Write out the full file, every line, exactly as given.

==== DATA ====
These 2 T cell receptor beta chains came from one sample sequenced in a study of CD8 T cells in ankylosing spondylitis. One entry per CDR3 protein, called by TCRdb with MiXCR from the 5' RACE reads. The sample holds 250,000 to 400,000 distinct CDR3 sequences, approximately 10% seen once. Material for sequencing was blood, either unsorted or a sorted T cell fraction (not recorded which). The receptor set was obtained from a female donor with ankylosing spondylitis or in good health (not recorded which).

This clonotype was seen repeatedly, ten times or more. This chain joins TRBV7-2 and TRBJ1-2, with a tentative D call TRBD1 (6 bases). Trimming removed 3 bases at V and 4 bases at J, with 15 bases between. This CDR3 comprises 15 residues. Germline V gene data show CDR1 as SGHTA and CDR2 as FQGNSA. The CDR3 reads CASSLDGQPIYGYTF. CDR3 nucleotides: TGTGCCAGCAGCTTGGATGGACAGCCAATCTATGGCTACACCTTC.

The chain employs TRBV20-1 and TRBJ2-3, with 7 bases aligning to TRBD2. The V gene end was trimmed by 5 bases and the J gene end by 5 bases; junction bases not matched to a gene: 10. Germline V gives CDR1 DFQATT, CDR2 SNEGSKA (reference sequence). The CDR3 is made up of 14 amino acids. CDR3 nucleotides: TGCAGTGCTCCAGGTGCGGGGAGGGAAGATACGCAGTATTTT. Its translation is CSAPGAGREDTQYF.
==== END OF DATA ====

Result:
These 2 T cell receptor beta chains came from one sample sequenced in a study of CD8 T cells in ankylosing spondylitis. One entry per CDR3 protein, called by TCRdb with MiXCR from the 5' RACE reads. The sample holds 250,000 to 400,000 distinct CDR3 sequences, approximately 10% seen once. Material for sequencing was blood, either unsorted or a sorted T cell fraction (not recorded which). The receptor set was obtained from a female donor with ankylosing spondylitis or in good health (not recorded which).

This clonotype was seen repeatedly, ten times or more. This chain joins TRBV7-2 and TRBJ1-2, with a tentative D call TRBD1 (6 bases). Trimming removed 3 bases at V and 4 bases at J, with 15 bases between. This CDR3 comprises 15 residues. Germline V gene data show CDR1 as SGHTA and CDR2 as FQGNSA. The CDR3 reads CASSLDGQPIYGYTF. CDR3 nucleotides: TGTGCCAGCAGCTTGGATGGACAGCCAATCTATGGCTACACCTTC.

The chain employs TRBV20-1 and TRBJ2-3, with 7 bases aligning to TRBD2. The V gene end was trimmed by 5 bases and the J gene end by 5 bases; junction bases not matched to a gene: 10. Germline V gives CDR1 DFQATT, CDR2 SNEGSKA (reference sequence). The CDR3 is made up of 14 amino acids. CDR3 nucleotides: TGCAGTGCTCCAGGTGCGGGGAGGGAAGATACGCAGTATTTT. Its translation is CSAPGAGREDTQYF.